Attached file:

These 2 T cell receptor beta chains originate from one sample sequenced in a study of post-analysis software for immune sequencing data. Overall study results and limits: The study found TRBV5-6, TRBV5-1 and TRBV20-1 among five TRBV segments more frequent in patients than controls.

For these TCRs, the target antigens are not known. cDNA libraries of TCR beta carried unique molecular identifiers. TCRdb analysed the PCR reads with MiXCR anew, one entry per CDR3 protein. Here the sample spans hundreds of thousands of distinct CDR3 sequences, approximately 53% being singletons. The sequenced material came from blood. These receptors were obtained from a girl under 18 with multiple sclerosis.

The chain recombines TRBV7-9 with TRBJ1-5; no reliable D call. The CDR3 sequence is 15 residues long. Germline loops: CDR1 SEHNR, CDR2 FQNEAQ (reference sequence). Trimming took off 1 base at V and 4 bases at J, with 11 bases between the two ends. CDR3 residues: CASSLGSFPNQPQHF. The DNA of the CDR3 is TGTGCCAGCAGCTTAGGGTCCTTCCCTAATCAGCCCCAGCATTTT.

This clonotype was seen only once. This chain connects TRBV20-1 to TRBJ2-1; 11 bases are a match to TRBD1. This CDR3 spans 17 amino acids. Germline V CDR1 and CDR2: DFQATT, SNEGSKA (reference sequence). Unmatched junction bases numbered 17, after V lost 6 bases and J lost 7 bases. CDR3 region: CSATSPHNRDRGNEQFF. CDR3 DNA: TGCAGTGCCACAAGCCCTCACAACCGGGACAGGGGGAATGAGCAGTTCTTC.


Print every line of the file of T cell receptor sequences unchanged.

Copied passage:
These 2 T cell receptor beta chains originate from one sample sequenced in a study of post-analysis software for immune sequencing data. Overall study results and limits: The study found TRBV5-6, TRBV5-1 and TRBV20-1 among five TRBV segments more frequent in patients than controls.

For these TCRs, the target antigens are not known. cDNA libraries of TCR beta carried unique molecular identifiers. TCRdb analysed the PCR reads with MiXCR anew, one entry per CDR3 protein. Here the sample spans hundreds of thousands of distinct CDR3 sequences, approximately 53% being singletons. The sequenced material came from blood. These receptors were obtained from a girl under 18 with multiple sclerosis.

The chain recombines TRBV7-9 with TRBJ1-5; no reliable D call. The CDR3 sequence is 15 residues long. Germline loops: CDR1 SEHNR, CDR2 FQNEAQ (reference sequence). Trimming took off 1 base at V and 4 bases at J, with 11 bases between the two ends. CDR3 residues: CASSLGSFPNQPQHF. The DNA of the CDR3 is TGTGCCAGCAGCTTAGGGTCCTTCCCTAATCAGCCCCAGCATTTT.

This clonotype was seen only once. This chain connects TRBV20-1 to TRBJ2-1; 11 bases are a match to TRBD1. This CDR3 spans 17 amino acids. Germline V CDR1 and CDR2: DFQATT, SNEGSKA (reference sequence). Unmatched junction bases numbered 17, after V lost 6 bases and J lost 7 bases. CDR3 region: CSATSPHNRDRGNEQFF. CDR3 DNA: TGCAGTGCCACAAGCCCTCACAACCGGGACAGGGGGAATGAGCAGTTCTTC.